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Luxury on the Inca Trail

Central & South America Expert Alison Carey shares her experiences and top tips for making the most of your time in Peru‘s Sacred Valley, Cuzco and Machu Picchu.

After one night in Peruvian capital, Lima, at the Belmond Miraflores (which is gorgeous, by the way) I set off in great excitement to the Sacred Valley of the Incas which is where I’d decided to begin my trek to Machu Picchu. Once in Urumamba, I took my time wandering through Hotel Sol Y Luna (a Relais and Châteaux property) which is an experience all on its own. With a backdrop of mountains, a smattering of candy-colored casitas, glorious gardens bursting with flowers, its own horse ranch, two restaurants and a beautiful spa, it embodies the tranquil spirit of the Andes.

Escape the crowds
The Sacred Valley was the epicenter of the Incan Empire and is packed with ancient hotspots and awe-inspiring landscapes. Relaxed and refreshed, I spent one full day happily exploring the nearby site of Pisac and Ollantaytambo, an old fortress.

The following was devoted to Moray and Maras—both often overlooked but in my humble opinion not to be missed. At Moray I marvelled at the concentric farming terraces, all without the crowds associated with other sites. I only saw one other tourist!

Maras is known for its salt mines. Salt water seeps from the mountains into pans, hundreds of them, from which locals have been harvesting salt for centuries. The pans took my breath away—I wasn’t expecting them to be so dramatic. If you go during the dry season they’re actually a dazzling white.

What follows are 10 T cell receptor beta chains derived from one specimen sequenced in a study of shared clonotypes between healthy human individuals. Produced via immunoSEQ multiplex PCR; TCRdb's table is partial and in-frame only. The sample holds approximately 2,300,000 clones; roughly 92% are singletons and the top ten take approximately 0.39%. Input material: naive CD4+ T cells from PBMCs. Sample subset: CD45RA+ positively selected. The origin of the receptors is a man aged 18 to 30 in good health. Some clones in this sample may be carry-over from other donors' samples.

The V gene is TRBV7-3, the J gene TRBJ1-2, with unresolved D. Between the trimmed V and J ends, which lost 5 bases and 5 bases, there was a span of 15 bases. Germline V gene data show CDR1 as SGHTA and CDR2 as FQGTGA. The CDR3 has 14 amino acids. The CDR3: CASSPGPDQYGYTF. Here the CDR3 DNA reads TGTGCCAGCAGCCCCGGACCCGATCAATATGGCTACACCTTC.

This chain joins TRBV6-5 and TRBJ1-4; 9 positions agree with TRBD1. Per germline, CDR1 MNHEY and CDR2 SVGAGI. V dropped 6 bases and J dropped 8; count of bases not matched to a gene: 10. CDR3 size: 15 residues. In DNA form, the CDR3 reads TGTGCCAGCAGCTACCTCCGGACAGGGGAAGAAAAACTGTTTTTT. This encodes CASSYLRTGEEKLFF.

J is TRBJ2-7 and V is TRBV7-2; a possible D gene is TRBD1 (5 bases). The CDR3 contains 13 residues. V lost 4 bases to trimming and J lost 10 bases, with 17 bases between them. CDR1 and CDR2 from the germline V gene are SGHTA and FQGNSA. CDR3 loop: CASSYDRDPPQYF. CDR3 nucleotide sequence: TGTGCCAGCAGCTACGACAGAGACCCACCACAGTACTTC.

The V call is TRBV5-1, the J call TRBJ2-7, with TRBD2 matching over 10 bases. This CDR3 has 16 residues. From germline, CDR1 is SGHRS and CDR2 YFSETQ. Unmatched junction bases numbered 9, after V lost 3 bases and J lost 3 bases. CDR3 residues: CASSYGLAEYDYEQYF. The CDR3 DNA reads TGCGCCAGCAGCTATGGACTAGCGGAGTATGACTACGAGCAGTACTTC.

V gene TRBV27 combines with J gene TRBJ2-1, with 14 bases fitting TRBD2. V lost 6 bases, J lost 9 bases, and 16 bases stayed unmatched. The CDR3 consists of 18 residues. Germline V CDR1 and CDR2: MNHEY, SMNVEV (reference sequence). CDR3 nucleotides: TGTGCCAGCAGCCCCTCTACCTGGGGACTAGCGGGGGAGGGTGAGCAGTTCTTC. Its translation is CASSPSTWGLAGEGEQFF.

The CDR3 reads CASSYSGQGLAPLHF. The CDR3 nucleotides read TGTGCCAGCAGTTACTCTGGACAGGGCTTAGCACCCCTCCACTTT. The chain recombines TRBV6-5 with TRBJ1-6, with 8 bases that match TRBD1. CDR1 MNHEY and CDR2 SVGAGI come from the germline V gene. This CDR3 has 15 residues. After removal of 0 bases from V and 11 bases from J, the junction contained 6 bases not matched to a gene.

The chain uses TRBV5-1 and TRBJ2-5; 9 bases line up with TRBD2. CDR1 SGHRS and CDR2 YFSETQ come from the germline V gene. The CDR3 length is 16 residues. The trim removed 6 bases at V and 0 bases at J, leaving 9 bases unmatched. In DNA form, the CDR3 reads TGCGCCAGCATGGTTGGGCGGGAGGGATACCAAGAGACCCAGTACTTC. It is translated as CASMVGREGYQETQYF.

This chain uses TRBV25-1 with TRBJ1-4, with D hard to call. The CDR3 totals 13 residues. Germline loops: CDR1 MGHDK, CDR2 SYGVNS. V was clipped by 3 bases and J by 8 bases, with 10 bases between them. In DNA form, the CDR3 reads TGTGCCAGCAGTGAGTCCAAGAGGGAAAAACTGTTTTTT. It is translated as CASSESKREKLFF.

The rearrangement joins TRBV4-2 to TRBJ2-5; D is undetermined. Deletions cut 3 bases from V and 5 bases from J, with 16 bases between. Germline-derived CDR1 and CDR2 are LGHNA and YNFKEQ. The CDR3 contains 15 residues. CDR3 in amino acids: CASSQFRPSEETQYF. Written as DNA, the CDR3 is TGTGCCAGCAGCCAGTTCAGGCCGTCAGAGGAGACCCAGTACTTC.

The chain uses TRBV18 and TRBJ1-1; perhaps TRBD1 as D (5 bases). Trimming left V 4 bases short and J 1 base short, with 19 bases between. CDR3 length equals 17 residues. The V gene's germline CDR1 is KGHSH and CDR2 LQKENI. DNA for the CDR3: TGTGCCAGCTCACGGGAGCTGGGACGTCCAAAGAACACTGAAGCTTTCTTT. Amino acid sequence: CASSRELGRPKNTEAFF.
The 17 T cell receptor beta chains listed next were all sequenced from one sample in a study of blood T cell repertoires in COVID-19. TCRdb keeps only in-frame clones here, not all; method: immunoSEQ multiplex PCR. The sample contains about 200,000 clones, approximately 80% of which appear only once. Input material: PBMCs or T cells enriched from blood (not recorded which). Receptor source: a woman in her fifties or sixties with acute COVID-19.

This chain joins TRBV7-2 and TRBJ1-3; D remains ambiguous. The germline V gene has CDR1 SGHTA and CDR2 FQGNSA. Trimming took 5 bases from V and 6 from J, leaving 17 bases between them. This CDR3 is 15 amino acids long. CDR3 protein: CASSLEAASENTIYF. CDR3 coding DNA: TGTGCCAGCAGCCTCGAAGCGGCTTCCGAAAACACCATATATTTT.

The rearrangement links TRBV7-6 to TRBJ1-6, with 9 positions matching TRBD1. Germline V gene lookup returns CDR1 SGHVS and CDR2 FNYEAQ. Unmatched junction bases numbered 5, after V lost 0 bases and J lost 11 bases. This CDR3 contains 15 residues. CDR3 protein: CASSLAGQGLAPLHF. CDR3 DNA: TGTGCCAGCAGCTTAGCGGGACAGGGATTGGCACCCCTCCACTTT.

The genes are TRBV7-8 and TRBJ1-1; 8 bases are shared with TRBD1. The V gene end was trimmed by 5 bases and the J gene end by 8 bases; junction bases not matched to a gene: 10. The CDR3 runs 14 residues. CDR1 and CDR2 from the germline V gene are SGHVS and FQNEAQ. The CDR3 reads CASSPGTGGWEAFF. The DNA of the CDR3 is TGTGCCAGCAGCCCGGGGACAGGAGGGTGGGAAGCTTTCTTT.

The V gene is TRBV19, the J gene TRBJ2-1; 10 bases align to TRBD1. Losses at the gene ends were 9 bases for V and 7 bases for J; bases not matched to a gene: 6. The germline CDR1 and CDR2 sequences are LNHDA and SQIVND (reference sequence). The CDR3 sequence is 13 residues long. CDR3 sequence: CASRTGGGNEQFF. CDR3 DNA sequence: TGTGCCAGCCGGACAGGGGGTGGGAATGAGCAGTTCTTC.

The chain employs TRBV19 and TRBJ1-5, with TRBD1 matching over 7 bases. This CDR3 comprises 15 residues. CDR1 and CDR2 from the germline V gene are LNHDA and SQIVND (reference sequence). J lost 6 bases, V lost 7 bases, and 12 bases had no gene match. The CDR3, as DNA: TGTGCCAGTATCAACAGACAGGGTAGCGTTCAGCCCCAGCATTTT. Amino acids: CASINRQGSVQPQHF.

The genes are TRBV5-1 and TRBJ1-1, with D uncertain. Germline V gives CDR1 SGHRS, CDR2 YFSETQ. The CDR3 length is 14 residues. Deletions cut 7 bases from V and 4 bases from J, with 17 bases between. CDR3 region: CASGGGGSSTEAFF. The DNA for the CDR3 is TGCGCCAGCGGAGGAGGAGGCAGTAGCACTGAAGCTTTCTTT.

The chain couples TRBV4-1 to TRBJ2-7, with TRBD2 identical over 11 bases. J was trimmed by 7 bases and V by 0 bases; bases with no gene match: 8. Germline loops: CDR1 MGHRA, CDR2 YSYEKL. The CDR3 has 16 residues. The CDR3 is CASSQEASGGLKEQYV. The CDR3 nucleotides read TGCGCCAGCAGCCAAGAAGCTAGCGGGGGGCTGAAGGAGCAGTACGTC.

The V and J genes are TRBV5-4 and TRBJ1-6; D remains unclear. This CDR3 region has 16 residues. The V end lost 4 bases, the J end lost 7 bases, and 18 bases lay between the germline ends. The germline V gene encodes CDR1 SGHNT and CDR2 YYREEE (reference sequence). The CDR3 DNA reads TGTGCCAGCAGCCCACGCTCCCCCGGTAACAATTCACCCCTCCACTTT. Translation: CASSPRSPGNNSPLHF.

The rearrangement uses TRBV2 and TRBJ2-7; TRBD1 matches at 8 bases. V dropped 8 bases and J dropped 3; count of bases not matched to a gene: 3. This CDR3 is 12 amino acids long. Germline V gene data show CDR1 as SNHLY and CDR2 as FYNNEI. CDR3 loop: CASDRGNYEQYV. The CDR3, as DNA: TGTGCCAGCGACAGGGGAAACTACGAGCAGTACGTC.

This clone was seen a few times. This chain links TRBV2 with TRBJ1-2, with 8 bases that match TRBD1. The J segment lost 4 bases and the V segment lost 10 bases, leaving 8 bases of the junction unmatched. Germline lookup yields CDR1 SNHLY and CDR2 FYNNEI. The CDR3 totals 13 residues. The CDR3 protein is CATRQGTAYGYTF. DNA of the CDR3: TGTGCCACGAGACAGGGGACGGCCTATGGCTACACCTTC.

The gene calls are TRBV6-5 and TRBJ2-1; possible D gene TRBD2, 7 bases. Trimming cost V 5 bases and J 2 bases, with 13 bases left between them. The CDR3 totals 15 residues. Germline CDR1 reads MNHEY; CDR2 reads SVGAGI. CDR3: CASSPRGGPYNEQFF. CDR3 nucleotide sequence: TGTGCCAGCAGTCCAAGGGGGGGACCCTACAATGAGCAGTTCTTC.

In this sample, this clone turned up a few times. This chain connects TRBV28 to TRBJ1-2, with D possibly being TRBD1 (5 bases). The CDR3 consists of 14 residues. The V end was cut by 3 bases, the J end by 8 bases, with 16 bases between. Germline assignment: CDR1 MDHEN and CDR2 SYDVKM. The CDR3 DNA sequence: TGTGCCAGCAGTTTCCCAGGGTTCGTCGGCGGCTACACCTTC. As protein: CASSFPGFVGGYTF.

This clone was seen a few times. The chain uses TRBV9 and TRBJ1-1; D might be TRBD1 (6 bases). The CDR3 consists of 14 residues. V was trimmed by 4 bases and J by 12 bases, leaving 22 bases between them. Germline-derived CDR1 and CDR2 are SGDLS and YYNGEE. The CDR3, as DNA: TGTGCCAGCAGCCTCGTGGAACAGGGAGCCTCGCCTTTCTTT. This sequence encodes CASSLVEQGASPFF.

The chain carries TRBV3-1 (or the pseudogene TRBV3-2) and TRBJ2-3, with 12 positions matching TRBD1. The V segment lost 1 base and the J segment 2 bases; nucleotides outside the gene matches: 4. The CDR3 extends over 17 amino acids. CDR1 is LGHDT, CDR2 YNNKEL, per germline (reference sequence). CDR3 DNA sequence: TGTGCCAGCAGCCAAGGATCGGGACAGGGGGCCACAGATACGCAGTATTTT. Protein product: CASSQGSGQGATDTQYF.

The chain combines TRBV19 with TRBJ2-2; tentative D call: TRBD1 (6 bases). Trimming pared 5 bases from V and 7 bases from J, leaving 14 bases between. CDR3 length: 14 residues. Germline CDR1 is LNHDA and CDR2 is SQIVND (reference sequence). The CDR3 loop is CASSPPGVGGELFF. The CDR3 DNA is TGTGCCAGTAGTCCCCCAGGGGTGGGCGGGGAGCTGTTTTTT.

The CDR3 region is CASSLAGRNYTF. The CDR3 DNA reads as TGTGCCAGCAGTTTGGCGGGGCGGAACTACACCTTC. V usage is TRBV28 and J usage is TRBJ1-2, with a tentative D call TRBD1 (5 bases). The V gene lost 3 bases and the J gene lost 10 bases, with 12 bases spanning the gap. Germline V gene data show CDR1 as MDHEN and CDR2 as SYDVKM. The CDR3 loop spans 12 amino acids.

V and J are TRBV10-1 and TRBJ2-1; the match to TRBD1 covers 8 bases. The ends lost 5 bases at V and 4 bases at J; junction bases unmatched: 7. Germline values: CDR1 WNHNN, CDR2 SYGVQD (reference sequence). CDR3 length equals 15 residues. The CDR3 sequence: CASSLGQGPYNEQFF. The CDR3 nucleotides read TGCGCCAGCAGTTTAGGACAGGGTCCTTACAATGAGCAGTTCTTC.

Family-friendly trek
Set at around 11,000 feet, Cuzco is the perfect place from which to acclimatize for your trek (many people spend a few nights there but having had a couple of days in the Sacred Valley I stayed for two). For my trek, I’d opted for the less traditional 4-night Lares Trek, a non-linear option which involves being dropped off each day to hike a circular route before driving to your new hotel each night.

The great thing about this trek is that you’re not required to hike each day. There are plenty of curated cultural activities such as traditional weaving or learning about local cuisine to keep you occupied if you want to take things more slowly. It’s perfect for families or groups with mixed abilities and interests. It allows you to soak up the incredible scenery by day (and I wont lie, the hikes are reasonably challenging) and then relax over a delicious dinner in comfort in the evening.

Gateway to Machu Picchu
Machu Picchu was my final stop and where I took a half day guided tour, which I thoroughly recommend. There I stayed at the glorious Belmond Sanctuary Lodge. It’s the only hotel at the top of the mountain neighboring the famous site; it’s totally unique. The food was sublime, the staff attentive but not overly so, and of course it has the most amazing mountain views, particularly at sunrise and sunset. It’s worth every cent.

Back in Cuzco I spent my last night at Casa Cartagena. As with many hotels in this area which can range from former monasteries to old world buildings with Inca foundations, Casa Cartagena is steeped in history. A restored colonial home, this boutique property stands out from the others with its on point blend of the old and new.

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